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Chillingworth continues to play mind games with Dimmesdale, making his revenge as terrible as possible. The minister often regards his doctor with distrust and even loathing, but because he can assign no rational basis to his feelings, he dismisses them and continues to suffer. Dimmesdale’s suffering, however, does inspire him to deliver some of his most powerful sermons, which focus on the topic of sin. His struggles allow him to empathize with human weakness, and he thus addresses “the whole human brotherhood in the heart’s native language.” Although the reverend deeply yearns to confess the truth of his sin to his parishioners, he cannot bring himself to do so. As a result, his self-probing keeps him up at night, and he even sees visions.
In one vision, he sees Hester and “little Pearl in her scarlet garb.” Hester points “her forefinger, first at the scarlet letter on her bosom, and then at the clergyman’s own breast.” The minister understands that he is delusional, but his psychological tumult leads him to assign great meaning to his delusions. Even the Bible offers him little support. Unable to unburden himself of the guilt deriving from his sin, he begins to believe that “the whole universe is false, . . . it shrinks to nothing within his grasp.” Dimmesdale begins to torture himself physically: he scourges himself with a whip, he fasts, and he holds extended vigils, during which he stays awake throughout the night meditating upon his sin. During one of these vigils, Dimmesdale seizes on an idea for what he believes may be a remedy to his pain. He decides to hold a vigil on the scaffold where, years before, Hester suffered for her sin.
Dimmesdale mounts the scaffold. The pain in his breast causes him to scream aloud, and he worries that everyone in the town will wake up and come to look at him. Fortunately for Dimmesdale, the few townspeople who heard the cry took it for a witch’s voice. As Dimmesdale stands upon the scaffold, his mind turns to absurd thoughts. He almost laughs when he sees Reverend Wilson, and in his delirium he thinks that he calls out to the older minister. But Wilson, coming from the deathbed of Governor Winthrop (the colony’s first governor), passes without noticing the penitent. Having come so close to being sighted, Dimmesdale begins to fantasize about what would happen if everyone in town were to witness their holy minister standing in the place of public shame.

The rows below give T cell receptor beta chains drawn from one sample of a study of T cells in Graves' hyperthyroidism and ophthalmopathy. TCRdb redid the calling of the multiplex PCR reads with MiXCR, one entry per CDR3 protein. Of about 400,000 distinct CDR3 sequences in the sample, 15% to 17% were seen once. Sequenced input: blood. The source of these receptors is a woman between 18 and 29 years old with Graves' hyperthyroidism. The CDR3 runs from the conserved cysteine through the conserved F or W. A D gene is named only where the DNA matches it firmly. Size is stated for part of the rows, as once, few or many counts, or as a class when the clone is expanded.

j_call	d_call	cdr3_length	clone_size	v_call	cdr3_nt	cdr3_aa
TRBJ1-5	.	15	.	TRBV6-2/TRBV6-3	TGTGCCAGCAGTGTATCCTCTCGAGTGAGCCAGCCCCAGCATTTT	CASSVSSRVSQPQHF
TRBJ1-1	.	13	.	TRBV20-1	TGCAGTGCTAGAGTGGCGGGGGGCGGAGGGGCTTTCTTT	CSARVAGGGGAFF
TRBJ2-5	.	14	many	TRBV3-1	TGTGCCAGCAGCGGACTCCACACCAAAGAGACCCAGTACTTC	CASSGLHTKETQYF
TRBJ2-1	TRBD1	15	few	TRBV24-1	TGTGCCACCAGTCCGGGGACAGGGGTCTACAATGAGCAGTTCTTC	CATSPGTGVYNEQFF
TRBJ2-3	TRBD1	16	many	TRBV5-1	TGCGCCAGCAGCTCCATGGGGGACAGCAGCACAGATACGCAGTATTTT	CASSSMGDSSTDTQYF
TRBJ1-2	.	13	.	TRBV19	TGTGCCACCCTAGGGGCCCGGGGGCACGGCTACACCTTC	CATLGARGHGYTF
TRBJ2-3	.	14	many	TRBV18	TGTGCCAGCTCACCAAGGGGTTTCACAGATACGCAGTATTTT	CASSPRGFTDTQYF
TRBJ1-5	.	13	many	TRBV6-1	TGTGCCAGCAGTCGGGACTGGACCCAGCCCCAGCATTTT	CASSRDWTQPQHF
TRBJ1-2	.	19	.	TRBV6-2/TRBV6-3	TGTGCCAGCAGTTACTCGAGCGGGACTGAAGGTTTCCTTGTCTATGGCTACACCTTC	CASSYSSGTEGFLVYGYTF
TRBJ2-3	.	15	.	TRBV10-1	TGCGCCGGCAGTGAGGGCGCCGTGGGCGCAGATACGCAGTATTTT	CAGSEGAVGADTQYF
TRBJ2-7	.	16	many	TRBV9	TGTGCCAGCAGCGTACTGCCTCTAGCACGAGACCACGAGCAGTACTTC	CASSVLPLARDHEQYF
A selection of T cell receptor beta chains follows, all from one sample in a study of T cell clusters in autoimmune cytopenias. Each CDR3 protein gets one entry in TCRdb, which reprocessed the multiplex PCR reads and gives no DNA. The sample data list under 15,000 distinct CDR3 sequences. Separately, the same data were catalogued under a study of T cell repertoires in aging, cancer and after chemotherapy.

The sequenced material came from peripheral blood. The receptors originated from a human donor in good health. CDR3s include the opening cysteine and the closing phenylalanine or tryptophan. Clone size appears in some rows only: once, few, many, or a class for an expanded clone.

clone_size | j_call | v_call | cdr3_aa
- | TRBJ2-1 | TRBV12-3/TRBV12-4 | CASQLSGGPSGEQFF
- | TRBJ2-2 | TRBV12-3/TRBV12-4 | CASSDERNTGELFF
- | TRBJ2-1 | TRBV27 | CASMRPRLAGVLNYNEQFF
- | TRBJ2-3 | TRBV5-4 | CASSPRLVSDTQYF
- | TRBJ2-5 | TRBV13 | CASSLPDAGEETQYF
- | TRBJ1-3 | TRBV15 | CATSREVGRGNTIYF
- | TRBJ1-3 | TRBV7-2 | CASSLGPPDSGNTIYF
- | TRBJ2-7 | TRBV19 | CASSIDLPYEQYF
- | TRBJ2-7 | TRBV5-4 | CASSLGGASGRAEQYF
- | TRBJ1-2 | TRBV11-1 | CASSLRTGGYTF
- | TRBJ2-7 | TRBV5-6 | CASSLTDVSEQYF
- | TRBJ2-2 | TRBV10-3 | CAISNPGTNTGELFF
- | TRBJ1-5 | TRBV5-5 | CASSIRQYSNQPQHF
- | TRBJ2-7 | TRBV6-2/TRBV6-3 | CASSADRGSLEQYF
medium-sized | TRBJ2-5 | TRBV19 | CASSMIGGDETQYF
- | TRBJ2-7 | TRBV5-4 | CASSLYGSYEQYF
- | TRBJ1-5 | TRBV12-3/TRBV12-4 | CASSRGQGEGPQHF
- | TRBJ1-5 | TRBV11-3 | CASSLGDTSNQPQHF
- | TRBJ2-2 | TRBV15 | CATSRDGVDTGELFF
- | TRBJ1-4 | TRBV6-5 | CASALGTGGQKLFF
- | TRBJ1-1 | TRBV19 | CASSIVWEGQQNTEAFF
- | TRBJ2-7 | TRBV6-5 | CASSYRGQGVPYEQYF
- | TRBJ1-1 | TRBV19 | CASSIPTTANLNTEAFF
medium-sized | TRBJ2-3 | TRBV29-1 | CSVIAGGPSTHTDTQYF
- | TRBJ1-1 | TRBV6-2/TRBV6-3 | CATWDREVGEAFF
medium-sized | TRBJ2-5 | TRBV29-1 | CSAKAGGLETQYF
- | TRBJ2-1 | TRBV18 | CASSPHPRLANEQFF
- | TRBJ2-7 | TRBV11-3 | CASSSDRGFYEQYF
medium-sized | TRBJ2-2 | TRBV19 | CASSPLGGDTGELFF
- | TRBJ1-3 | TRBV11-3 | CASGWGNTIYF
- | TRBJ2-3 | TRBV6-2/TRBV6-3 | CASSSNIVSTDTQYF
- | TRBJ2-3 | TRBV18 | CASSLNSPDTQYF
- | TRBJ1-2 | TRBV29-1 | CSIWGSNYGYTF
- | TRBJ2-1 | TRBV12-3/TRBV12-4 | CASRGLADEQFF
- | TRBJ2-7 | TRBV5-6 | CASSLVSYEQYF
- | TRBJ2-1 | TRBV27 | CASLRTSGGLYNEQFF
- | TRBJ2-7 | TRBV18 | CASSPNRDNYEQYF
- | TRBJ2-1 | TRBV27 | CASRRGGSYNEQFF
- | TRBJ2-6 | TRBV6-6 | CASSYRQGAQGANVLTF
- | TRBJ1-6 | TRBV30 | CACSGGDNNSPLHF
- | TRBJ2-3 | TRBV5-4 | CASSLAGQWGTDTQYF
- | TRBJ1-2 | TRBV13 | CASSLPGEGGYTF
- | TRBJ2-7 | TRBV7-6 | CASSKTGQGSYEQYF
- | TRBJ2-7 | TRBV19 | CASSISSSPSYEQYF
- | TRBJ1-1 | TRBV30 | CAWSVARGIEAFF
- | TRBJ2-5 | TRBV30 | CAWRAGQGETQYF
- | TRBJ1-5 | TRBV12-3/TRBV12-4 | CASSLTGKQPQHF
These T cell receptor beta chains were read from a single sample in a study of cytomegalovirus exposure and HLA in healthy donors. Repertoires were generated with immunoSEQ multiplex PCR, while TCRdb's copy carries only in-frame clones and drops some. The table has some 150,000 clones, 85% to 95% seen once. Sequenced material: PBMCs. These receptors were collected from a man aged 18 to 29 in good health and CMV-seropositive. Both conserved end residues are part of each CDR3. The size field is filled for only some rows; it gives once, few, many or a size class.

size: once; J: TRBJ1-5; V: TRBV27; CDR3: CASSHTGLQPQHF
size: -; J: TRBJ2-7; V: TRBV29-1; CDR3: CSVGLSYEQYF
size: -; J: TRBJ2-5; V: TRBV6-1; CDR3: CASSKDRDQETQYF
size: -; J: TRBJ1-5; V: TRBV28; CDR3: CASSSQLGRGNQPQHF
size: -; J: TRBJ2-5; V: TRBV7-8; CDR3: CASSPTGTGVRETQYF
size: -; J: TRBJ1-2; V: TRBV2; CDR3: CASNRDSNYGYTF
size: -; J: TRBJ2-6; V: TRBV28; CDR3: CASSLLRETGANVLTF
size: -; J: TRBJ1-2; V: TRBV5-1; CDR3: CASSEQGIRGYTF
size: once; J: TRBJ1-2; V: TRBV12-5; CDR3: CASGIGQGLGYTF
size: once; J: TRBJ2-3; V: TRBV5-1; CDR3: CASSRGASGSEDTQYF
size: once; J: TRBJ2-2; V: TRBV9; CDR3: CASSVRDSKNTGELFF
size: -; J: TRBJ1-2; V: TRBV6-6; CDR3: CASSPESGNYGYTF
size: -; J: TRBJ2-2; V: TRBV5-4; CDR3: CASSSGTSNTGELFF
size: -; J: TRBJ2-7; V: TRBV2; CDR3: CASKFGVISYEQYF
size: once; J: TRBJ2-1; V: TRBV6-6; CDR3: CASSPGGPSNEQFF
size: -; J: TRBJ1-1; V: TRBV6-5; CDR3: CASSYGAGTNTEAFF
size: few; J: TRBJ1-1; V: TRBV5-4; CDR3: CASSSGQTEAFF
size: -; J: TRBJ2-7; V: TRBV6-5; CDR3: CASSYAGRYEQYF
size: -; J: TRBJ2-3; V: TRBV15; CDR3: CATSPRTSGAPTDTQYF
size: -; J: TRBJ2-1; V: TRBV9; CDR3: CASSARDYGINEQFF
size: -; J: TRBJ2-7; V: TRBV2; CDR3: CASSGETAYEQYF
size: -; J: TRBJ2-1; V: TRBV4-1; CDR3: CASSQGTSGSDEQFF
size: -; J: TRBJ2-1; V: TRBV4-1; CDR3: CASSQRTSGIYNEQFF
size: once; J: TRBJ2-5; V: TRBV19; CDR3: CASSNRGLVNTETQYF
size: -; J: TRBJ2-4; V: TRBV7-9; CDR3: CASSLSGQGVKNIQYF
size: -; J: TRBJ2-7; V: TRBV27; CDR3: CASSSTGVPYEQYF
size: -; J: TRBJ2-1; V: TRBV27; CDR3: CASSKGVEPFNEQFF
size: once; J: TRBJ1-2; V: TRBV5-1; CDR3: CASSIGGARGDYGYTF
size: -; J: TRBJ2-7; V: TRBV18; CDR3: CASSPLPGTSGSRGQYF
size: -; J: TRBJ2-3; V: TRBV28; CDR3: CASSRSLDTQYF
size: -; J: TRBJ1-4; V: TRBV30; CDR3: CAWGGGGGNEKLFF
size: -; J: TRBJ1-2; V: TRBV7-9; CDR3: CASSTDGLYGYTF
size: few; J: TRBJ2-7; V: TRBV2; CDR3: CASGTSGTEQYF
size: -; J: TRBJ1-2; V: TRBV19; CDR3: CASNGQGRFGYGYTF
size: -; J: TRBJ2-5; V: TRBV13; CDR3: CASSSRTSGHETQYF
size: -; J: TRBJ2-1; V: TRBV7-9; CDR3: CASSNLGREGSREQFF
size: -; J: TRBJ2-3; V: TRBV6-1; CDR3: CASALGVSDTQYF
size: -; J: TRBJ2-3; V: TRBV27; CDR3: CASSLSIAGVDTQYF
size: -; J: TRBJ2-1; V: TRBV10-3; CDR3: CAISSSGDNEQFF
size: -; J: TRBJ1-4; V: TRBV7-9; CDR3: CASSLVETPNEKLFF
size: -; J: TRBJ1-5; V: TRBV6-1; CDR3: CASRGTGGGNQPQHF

Dimmesdale laughs aloud and is answered by a laugh from Pearl, whose presence he had not noticed. Hester and Pearl had also been at Winthrop’s deathbed because the talented seamstress had been asked to make the governor’s burial robe. Dimmesdale invites them to join him on the scaffold, which they do. The three hold hands, forming an “electric chain.” The minister feels energized and warmed by their presence. Pearl innocently asks, “Wilt thou stand here with Mother and me, tomorrow noontide?” but the minister replies, “Not now, child, but at another time.” When she presses him to name that time, he answers, “At the great judgment day.”
Suddenly, a meteor brightens the dark sky, momentarily illuminating their surroundings. When the minister looks up, he sees an “A” in the sky, marked out in dull red light. At the same time, Pearl points to a figure that stands in the distance and watches them. It is Chillingworth. Dimmesdale asks Hester who Chillingworth really is, because the man occasions in him what he calls “a nameless horror.” But Hester, sworn to secrecy, cannot reveal her husband’s identity. Pearl says that she knows, but when she speaks into the minister’s ear, she pronounces mere childish gibberish. Dimmesdale asks if she intends to mock him, and she replies that she is punishing him for his refusal to stand in public with her and her mother.
Chillingworth approaches and coaxes Dimmesdale down, saying that the minister must have sleepwalked his way up onto the scaffold. When Dimmesdale asks how Chillingworth knew where to find him, Chillingworth says that he, too, was making his way home from Winthrop’s deathbed.